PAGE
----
There are several different ways to structure a ketogenic diet.  The first incantation is to just go without carbs for an indefinite period of time.  I am opposed to this because you will get to a point where your athletic performance will be severely harmed due to long-term glycogen depletion.  Likewise, you will start to lose hard-earned muscle at an undesirable weight under most circumstances.  Another strategy is called Targeted Ketogenic Dieting (TKD).  This involves taking in small amounts of carbs before, during, and after exercise and going completely without the rest of the day.  I’m not a fan of this either, though I confess it may be better for people trying not to lose performance in the gym or playing field.  The kind I will be doing the most elaboration on is Cyclic Ketogenic Dieting (CKD).

CKD involves periodic “refeeds” in which you consume large amounts of carbohydrates to restore muscle glycogen.  This can be a very anabolic moment and is instrumental in keeping (and possibly gaining) muscle mass during your cut.  I am a proponent of Lyle McDonald’s Ultimate Diet 2.0, which is a 7 day CKD.  You would obviously want to do several 7 day cycles to notice any real long term effect.  Go to bodyrecomposition (link at beginning and end of this article) and buy the book for more info – seriously.

What does a good CKD diet setup look like?

First of all, this will merely be a template.  I will respond to specific questions as I’m able but I can’t cover them all without rewriting one of Lyle’s books.  That said, I’m going to give you an overview of Lyle’s Ultimate Diet 2.0.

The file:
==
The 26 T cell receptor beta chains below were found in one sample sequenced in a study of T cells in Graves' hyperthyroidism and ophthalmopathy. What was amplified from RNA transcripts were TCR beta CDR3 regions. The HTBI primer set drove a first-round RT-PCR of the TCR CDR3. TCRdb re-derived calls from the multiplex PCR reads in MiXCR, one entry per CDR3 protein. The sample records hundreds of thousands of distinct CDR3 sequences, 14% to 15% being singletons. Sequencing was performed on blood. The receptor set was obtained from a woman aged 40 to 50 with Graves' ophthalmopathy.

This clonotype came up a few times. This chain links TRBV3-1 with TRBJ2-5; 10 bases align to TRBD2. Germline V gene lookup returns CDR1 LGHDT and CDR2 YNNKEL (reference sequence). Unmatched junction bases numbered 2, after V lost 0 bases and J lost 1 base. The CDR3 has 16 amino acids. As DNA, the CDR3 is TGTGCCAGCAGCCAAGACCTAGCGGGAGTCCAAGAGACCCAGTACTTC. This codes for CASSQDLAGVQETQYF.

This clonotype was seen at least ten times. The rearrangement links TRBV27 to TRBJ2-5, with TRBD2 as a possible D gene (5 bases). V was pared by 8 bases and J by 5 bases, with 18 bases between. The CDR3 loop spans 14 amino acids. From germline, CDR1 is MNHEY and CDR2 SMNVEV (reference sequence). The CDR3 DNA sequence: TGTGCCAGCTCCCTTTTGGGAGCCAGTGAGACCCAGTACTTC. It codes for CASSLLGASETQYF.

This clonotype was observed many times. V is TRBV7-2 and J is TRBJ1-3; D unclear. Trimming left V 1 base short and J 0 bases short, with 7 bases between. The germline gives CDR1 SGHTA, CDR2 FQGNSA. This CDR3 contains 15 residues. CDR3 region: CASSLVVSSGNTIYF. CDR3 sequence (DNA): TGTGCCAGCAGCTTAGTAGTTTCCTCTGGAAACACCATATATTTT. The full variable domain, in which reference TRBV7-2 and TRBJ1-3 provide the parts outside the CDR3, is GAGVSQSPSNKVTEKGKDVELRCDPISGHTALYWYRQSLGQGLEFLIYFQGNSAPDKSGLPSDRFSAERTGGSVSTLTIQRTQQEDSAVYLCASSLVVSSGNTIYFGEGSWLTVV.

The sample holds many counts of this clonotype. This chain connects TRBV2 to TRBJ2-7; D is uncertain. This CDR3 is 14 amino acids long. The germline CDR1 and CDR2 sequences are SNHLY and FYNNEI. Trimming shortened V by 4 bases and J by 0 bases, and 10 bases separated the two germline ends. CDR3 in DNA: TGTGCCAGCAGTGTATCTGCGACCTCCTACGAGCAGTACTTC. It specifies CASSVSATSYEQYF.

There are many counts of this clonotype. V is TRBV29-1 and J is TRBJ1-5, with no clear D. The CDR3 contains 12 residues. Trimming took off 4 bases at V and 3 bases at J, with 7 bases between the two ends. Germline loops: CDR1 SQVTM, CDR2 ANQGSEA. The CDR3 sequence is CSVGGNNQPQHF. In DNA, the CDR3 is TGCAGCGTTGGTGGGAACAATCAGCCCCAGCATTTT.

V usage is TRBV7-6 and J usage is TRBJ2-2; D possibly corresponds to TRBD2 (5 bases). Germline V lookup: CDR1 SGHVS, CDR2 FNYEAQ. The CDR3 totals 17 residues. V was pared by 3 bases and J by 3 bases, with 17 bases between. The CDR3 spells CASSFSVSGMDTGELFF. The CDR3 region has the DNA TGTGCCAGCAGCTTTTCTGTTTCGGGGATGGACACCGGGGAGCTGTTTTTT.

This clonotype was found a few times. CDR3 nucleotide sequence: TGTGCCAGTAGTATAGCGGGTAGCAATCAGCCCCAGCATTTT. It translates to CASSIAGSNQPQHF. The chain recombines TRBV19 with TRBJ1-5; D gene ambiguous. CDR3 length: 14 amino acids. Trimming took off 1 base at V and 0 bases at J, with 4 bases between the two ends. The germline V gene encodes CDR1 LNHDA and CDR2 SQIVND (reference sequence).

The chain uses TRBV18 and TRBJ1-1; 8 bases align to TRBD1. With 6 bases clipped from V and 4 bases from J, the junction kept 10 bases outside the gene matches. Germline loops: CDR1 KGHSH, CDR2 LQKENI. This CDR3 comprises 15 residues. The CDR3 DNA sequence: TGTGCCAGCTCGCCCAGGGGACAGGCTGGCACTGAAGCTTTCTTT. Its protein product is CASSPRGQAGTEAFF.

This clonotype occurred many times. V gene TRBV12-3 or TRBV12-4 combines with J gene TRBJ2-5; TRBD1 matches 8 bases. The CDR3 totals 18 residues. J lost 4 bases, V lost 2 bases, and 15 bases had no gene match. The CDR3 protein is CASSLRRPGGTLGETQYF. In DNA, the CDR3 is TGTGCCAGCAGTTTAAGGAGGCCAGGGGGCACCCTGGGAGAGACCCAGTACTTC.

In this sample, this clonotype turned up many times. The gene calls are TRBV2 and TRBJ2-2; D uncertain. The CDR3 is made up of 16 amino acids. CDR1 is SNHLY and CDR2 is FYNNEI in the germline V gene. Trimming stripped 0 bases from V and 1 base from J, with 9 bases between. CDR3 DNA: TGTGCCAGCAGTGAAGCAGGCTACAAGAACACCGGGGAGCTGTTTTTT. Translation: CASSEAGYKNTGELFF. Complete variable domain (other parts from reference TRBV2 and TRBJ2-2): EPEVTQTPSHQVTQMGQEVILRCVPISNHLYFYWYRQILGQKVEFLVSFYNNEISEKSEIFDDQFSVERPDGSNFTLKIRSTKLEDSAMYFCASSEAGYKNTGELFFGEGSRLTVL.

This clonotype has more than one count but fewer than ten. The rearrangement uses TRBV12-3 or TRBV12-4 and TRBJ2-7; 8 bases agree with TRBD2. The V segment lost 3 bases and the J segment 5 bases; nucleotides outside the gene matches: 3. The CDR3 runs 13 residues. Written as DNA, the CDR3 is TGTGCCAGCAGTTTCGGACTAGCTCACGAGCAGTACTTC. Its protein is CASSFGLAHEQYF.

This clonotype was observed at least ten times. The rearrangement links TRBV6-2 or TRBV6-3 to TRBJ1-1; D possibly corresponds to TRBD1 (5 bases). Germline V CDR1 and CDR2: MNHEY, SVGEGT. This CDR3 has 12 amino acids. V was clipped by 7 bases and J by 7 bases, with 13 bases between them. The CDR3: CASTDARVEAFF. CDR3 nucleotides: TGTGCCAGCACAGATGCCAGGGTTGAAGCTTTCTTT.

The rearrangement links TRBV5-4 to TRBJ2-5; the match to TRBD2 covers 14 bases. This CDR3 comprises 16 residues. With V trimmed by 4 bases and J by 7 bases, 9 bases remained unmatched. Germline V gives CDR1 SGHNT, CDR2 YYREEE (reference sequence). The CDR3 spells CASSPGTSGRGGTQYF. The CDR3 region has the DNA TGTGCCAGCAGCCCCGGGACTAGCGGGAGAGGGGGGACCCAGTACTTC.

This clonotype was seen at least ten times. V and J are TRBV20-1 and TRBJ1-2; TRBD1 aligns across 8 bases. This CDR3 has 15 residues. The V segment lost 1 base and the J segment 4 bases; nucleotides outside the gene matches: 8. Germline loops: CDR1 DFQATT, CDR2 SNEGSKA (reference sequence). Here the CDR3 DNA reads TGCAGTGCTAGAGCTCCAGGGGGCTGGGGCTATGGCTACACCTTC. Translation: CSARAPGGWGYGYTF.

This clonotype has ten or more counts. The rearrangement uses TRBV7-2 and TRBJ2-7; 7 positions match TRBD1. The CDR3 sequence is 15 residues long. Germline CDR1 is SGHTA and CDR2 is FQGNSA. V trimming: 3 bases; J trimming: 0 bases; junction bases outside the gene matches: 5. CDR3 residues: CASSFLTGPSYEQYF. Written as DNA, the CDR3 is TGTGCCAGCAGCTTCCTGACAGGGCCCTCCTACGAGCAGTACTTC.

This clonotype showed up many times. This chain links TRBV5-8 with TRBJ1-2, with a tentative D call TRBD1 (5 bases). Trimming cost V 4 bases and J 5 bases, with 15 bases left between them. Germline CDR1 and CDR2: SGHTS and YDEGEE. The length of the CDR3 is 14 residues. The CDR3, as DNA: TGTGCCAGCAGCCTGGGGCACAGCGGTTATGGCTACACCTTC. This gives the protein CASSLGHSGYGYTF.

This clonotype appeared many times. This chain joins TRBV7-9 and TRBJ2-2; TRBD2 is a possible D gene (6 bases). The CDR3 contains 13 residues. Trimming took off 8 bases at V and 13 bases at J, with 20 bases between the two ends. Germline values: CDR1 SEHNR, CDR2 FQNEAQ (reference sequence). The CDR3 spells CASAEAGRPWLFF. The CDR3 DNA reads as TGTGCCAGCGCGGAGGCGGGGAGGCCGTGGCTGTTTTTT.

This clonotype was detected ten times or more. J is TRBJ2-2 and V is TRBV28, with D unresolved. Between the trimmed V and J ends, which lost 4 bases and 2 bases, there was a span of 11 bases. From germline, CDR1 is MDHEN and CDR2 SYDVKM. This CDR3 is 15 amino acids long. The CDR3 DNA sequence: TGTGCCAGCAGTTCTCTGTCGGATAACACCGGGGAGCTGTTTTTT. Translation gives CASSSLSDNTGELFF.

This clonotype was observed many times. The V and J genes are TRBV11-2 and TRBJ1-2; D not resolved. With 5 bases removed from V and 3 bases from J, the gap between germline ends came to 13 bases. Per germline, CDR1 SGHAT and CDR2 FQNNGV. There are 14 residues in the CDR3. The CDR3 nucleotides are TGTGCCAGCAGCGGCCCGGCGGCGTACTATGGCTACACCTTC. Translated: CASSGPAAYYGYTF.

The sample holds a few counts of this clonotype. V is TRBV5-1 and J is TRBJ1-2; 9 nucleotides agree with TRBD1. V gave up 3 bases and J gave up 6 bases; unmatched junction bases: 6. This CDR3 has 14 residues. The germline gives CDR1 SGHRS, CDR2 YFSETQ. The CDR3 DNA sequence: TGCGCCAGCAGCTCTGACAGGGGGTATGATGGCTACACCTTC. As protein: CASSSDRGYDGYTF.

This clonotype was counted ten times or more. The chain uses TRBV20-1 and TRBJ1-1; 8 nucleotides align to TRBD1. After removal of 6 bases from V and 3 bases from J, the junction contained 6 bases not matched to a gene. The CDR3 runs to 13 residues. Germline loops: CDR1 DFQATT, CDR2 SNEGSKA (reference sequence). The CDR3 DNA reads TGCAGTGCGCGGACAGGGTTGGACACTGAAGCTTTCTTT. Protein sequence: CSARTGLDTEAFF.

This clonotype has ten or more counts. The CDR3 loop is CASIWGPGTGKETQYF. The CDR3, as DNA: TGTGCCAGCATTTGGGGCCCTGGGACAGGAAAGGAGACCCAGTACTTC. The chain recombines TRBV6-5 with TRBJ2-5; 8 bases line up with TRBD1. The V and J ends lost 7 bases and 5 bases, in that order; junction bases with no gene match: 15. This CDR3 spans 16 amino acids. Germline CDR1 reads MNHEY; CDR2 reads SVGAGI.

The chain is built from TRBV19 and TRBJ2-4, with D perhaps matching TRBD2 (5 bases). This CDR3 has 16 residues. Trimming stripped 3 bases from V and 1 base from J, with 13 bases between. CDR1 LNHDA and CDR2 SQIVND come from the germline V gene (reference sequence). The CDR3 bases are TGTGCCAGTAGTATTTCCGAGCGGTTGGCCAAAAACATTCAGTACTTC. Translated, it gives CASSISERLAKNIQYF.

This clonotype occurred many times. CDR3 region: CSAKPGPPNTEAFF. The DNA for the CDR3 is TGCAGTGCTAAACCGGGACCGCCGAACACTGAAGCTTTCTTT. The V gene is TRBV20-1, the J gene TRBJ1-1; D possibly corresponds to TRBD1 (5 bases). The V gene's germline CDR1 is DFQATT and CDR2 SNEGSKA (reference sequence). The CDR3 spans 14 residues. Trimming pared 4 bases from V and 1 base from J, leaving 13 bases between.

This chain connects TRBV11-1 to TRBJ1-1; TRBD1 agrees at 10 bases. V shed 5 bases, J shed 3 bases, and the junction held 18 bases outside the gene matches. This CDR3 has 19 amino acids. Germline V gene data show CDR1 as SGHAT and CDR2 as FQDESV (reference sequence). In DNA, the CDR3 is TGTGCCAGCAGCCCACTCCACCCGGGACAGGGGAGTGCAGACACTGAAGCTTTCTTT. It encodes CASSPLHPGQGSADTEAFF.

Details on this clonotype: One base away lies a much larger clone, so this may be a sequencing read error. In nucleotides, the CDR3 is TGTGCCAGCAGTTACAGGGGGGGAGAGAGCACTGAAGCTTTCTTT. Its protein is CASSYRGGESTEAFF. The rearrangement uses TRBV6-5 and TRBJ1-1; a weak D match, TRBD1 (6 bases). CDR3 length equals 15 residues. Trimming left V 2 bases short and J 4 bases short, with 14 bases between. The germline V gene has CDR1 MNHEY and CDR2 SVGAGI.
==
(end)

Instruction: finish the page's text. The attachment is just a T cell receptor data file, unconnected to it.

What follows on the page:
As far as big picture goes, you’re going to first deplete muscle glycogen via restricting carbs and working out with a very high volume.   Once you’re fully depleted, you are going to carb load.  This will involve taking in an astronomical amount of carbs (1000-1500 grams) in a 24 hour span to replenish glycogen stores.  This is imperative for recovery, strength retention/gain, and overall state of mind.  Due to the fact you were glycogen depleted, you will not gain fat from the carb-up because your body will actually need to use all of those carbs.  You will follow the carb-load with a couple of calorie restricted but otherwise “normal” eating days.  Let’s map this out:

Monday/Tuesday: Eat at about half maintenance calories w/ 50g or less net carbs.  Net carbs are total carbs minus your fiber intake (your body doesn’t digest fiber like other nutrients, so it doesn’t count).  Make sure you meet protein requirements, the rest will be dietary fat (yes, you need the fats).  You will be doing high volume weight workouts both days – you can either do two full body workouts or an upper/lower split.  It doesn’t matter, just make sure you’re hitting every muscle group hard with roughly 100 working reps (5 sets of 20, 6 sets of 15 total).

Wednesday:  Diet is the same as Monday/Tuesday, but no weight workout.  You can do some sort of cardio on this day, but you may find that you’re too sore from the weight workouts.